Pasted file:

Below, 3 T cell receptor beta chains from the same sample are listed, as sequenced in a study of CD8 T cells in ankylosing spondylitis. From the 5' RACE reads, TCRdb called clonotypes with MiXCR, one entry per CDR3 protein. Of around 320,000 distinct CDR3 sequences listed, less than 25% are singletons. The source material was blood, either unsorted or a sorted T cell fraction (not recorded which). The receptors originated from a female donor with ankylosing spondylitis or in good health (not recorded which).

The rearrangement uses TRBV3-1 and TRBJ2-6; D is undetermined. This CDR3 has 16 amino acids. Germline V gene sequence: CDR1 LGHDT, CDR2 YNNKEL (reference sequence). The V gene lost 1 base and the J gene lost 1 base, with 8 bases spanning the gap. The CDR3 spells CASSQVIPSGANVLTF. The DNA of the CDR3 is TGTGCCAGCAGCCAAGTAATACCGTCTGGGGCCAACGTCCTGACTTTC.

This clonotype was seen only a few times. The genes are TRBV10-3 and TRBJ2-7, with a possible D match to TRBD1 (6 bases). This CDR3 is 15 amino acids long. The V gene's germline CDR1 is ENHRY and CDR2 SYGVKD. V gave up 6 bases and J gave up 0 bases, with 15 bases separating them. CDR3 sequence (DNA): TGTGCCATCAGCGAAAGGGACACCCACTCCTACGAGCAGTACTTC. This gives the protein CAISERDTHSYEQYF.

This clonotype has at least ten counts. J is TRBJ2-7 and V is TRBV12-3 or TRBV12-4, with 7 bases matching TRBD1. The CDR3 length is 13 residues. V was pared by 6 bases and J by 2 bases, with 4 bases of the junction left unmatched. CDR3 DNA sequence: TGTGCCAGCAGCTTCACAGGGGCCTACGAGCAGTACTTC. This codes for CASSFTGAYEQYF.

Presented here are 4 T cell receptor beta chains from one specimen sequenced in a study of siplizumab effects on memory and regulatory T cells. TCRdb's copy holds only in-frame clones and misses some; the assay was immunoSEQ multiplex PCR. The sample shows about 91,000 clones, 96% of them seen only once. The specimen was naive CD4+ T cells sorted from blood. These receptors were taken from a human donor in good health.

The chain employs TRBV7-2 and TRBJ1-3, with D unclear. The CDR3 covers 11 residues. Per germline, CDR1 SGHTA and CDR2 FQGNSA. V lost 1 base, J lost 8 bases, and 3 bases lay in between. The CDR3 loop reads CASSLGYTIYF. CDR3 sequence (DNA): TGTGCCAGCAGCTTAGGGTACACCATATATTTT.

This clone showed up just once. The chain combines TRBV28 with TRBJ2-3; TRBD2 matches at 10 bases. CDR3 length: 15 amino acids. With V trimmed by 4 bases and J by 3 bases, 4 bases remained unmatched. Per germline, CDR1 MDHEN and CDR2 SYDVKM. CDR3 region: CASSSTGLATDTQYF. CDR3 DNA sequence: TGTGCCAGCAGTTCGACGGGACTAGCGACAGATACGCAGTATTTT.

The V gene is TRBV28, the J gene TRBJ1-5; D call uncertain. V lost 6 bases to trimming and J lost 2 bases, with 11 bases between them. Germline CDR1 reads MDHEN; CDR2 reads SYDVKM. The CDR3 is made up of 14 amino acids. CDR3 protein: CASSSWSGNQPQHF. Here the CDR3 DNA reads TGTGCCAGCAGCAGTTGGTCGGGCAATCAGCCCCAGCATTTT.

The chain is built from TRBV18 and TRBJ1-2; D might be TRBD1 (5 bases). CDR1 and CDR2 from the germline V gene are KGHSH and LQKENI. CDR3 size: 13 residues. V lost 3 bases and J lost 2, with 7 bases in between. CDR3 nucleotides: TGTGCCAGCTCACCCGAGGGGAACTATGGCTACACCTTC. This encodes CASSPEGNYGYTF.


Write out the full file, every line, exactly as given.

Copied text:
Below, 3 T cell receptor beta chains from the same sample are listed, as sequenced in a study of CD8 T cells in ankylosing spondylitis. From the 5' RACE reads, TCRdb called clonotypes with MiXCR, one entry per CDR3 protein. Of around 320,000 distinct CDR3 sequences listed, less than 25% are singletons. The source material was blood, either unsorted or a sorted T cell fraction (not recorded which). The receptors originated from a female donor with ankylosing spondylitis or in good health (not recorded which).

The rearrangement uses TRBV3-1 and TRBJ2-6; D is undetermined. This CDR3 has 16 amino acids. Germline V gene sequence: CDR1 LGHDT, CDR2 YNNKEL (reference sequence). The V gene lost 1 base and the J gene lost 1 base, with 8 bases spanning the gap. The CDR3 spells CASSQVIPSGANVLTF. The DNA of the CDR3 is TGTGCCAGCAGCCAAGTAATACCGTCTGGGGCCAACGTCCTGACTTTC.

This clonotype was seen only a few times. The genes are TRBV10-3 and TRBJ2-7, with a possible D match to TRBD1 (6 bases). This CDR3 is 15 amino acids long. The V gene's germline CDR1 is ENHRY and CDR2 SYGVKD. V gave up 6 bases and J gave up 0 bases, with 15 bases separating them. CDR3 sequence (DNA): TGTGCCATCAGCGAAAGGGACACCCACTCCTACGAGCAGTACTTC. This gives the protein CAISERDTHSYEQYF.

This clonotype has at least ten counts. J is TRBJ2-7 and V is TRBV12-3 or TRBV12-4, with 7 bases matching TRBD1. The CDR3 length is 13 residues. V was pared by 6 bases and J by 2 bases, with 4 bases of the junction left unmatched. CDR3 DNA sequence: TGTGCCAGCAGCTTCACAGGGGCCTACGAGCAGTACTTC. This codes for CASSFTGAYEQYF.

Presented here are 4 T cell receptor beta chains from one specimen sequenced in a study of siplizumab effects on memory and regulatory T cells. TCRdb's copy holds only in-frame clones and misses some; the assay was immunoSEQ multiplex PCR. The sample shows about 91,000 clones, 96% of them seen only once. The specimen was naive CD4+ T cells sorted from blood. These receptors were taken from a human donor in good health.

The chain employs TRBV7-2 and TRBJ1-3, with D unclear. The CDR3 covers 11 residues. Per germline, CDR1 SGHTA and CDR2 FQGNSA. V lost 1 base, J lost 8 bases, and 3 bases lay in between. The CDR3 loop reads CASSLGYTIYF. CDR3 sequence (DNA): TGTGCCAGCAGCTTAGGGTACACCATATATTTT.

This clone showed up just once. The chain combines TRBV28 with TRBJ2-3; TRBD2 matches at 10 bases. CDR3 length: 15 amino acids. With V trimmed by 4 bases and J by 3 bases, 4 bases remained unmatched. Per germline, CDR1 MDHEN and CDR2 SYDVKM. CDR3 region: CASSSTGLATDTQYF. CDR3 DNA sequence: TGTGCCAGCAGTTCGACGGGACTAGCGACAGATACGCAGTATTTT.

The V gene is TRBV28, the J gene TRBJ1-5; D call uncertain. V lost 6 bases to trimming and J lost 2 bases, with 11 bases between them. Germline CDR1 reads MDHEN; CDR2 reads SYDVKM. The CDR3 is made up of 14 amino acids. CDR3 protein: CASSSWSGNQPQHF. Here the CDR3 DNA reads TGTGCCAGCAGCAGTTGGTCGGGCAATCAGCCCCAGCATTTT.

The chain is built from TRBV18 and TRBJ1-2; D might be TRBD1 (5 bases). CDR1 and CDR2 from the germline V gene are KGHSH and LQKENI. CDR3 size: 13 residues. V lost 3 bases and J lost 2, with 7 bases in between. CDR3 nucleotides: TGTGCCAGCTCACCCGAGGGGAACTATGGCTACACCTTC. This encodes CASSPEGNYGYTF.